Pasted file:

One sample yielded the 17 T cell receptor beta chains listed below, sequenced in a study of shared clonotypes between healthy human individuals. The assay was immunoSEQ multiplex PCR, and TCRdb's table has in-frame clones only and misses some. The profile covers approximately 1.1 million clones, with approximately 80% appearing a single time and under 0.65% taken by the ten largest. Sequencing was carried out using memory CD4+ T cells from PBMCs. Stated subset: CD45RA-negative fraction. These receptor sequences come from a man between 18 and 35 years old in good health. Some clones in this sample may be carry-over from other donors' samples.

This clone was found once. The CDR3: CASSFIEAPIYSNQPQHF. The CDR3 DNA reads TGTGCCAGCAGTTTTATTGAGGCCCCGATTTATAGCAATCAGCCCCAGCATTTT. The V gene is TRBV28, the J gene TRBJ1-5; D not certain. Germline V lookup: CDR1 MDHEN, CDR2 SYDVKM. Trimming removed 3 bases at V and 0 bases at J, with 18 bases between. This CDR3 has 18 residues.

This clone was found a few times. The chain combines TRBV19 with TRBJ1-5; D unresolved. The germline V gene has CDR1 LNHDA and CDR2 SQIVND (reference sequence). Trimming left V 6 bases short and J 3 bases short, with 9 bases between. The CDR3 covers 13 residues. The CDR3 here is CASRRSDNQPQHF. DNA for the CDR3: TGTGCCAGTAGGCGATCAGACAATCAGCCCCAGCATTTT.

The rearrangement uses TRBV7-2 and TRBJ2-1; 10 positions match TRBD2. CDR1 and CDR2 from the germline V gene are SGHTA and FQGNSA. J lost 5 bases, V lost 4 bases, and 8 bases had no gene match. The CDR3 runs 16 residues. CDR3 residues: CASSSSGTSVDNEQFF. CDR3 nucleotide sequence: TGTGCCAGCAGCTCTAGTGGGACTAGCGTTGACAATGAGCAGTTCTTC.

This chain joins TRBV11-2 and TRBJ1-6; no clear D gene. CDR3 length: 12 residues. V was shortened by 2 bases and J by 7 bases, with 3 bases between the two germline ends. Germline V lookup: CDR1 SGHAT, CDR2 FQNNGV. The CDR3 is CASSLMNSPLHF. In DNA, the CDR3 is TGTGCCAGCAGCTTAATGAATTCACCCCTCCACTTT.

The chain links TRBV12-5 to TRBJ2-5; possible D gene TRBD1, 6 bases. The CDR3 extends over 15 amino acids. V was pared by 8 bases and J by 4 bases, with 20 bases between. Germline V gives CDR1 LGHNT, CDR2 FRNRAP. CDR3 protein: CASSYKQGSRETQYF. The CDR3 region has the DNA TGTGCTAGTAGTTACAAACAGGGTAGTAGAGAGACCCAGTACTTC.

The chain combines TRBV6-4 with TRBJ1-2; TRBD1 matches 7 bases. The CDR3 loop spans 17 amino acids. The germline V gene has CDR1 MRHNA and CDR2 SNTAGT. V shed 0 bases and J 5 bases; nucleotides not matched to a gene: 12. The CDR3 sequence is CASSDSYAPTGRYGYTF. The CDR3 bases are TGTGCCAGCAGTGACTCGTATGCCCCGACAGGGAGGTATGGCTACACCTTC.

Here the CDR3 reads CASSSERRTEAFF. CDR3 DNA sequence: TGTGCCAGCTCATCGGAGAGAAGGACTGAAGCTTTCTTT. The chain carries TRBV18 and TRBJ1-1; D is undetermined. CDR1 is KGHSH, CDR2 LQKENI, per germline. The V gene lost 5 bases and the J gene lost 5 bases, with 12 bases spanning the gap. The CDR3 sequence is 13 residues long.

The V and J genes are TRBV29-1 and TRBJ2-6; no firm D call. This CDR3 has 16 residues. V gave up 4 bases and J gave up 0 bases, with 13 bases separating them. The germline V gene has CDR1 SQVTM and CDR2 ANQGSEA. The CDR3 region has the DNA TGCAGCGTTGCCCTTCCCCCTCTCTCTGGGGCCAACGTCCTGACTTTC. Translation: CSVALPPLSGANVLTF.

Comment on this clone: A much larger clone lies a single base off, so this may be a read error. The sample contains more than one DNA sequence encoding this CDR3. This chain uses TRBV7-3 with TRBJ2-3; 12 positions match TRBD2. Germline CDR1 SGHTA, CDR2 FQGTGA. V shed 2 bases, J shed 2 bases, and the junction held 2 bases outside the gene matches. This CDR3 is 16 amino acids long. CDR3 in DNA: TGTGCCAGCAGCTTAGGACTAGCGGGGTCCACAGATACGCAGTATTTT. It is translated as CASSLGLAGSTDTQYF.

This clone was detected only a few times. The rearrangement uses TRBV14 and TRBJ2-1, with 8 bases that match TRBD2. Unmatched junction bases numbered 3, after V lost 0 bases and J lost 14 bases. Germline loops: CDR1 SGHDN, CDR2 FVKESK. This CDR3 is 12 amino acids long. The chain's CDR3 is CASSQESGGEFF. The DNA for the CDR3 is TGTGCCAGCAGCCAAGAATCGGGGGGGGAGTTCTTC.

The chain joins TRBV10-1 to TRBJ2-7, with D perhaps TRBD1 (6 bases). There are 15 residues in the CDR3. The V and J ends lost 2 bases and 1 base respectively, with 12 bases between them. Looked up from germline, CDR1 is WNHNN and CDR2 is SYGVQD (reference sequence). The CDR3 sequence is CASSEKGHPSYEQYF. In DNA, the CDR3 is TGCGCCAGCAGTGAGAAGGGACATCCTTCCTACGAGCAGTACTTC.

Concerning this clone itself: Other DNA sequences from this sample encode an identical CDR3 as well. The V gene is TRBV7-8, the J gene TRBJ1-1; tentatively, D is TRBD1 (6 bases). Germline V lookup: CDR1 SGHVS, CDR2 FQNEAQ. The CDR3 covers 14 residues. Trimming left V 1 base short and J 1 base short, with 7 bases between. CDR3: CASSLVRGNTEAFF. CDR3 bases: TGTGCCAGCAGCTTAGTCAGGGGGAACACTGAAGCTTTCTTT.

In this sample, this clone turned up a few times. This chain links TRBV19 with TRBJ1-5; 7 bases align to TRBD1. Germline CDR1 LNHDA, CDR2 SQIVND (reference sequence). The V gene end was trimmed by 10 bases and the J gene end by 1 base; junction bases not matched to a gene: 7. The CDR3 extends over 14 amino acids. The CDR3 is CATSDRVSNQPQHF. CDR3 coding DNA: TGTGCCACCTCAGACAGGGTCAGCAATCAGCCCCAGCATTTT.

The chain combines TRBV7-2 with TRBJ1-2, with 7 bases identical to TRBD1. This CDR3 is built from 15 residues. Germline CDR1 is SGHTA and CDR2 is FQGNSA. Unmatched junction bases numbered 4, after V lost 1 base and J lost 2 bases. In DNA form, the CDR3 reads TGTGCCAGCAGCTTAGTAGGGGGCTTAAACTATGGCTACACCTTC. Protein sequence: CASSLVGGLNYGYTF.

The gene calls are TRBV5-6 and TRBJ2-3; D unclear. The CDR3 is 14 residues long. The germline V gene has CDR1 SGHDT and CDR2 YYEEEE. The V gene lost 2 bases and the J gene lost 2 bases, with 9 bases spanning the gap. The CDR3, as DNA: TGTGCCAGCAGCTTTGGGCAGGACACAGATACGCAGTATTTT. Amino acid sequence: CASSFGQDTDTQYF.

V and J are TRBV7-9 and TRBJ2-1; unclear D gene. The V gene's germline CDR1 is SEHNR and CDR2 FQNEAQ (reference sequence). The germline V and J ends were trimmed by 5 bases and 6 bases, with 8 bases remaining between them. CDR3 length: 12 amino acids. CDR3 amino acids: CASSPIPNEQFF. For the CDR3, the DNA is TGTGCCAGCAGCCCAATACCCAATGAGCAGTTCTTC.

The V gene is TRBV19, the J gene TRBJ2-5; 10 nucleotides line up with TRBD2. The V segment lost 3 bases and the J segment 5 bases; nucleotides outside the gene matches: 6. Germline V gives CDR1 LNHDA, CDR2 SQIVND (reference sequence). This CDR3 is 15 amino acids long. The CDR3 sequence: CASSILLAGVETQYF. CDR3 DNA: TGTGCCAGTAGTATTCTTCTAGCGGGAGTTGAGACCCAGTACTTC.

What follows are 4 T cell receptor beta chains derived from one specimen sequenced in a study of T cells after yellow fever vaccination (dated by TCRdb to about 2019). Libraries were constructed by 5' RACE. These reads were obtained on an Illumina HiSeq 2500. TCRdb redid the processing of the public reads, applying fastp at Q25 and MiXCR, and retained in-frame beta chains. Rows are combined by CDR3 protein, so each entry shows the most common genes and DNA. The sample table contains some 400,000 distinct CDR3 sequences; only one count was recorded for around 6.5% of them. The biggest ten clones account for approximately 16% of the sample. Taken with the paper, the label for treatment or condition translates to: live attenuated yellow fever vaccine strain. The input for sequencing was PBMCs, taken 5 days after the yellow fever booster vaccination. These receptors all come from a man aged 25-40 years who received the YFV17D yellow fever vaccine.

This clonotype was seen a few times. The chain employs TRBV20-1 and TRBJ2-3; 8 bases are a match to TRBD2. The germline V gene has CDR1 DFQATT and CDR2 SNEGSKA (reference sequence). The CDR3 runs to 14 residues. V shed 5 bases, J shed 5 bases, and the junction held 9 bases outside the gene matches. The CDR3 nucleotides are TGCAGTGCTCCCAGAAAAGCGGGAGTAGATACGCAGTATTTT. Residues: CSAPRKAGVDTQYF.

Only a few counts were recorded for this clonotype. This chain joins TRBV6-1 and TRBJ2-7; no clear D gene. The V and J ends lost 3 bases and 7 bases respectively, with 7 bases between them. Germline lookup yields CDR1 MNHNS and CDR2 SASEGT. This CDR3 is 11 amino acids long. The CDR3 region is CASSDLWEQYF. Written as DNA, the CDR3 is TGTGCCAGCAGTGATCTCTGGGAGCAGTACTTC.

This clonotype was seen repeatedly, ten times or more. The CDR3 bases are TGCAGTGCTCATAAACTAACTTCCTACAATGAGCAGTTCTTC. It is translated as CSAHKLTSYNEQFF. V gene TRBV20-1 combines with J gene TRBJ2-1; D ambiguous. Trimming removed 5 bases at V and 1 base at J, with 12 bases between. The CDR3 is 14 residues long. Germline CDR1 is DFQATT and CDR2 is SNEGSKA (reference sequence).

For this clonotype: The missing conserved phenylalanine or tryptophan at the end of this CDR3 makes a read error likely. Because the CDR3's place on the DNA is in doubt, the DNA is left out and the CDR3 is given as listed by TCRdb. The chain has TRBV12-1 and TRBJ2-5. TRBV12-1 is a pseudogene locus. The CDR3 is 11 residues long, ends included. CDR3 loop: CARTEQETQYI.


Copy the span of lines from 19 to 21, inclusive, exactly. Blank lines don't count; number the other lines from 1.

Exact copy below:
What follows are 4 T cell receptor beta chains derived from one specimen sequenced in a study of T cells after yellow fever vaccination (dated by TCRdb to about 2019). Libraries were constructed by 5' RACE. These reads were obtained on an Illumina HiSeq 2500. TCRdb redid the processing of the public reads, applying fastp at Q25 and MiXCR, and retained in-frame beta chains. Rows are combined by CDR3 protein, so each entry shows the most common genes and DNA. The sample table contains some 400,000 distinct CDR3 sequences; only one count was recorded for around 6.5% of them. The biggest ten clones account for approximately 16% of the sample. Taken with the paper, the label for treatment or condition translates to: live attenuated yellow fever vaccine strain. The input for sequencing was PBMCs, taken 5 days after the yellow fever booster vaccination. These receptors all come from a man aged 25-40 years who received the YFV17D yellow fever vaccine.

This clonotype was seen a few times. The chain employs TRBV20-1 and TRBJ2-3; 8 bases are a match to TRBD2. The germline V gene has CDR1 DFQATT and CDR2 SNEGSKA (reference sequence). The CDR3 runs to 14 residues. V shed 5 bases, J shed 5 bases, and the junction held 9 bases outside the gene matches. The CDR3 nucleotides are TGCAGTGCTCCCAGAAAAGCGGGAGTAGATACGCAGTATTTT. Residues: CSAPRKAGVDTQYF.

Only a few counts were recorded for this clonotype. This chain joins TRBV6-1 and TRBJ2-7; no clear D gene. The V and J ends lost 3 bases and 7 bases respectively, with 7 bases between them. Germline lookup yields CDR1 MNHNS and CDR2 SASEGT. This CDR3 is 11 amino acids long. The CDR3 region is CASSDLWEQYF. Written as DNA, the CDR3 is TGTGCCAGCAGTGATCTCTGGGAGCAGTACTTC.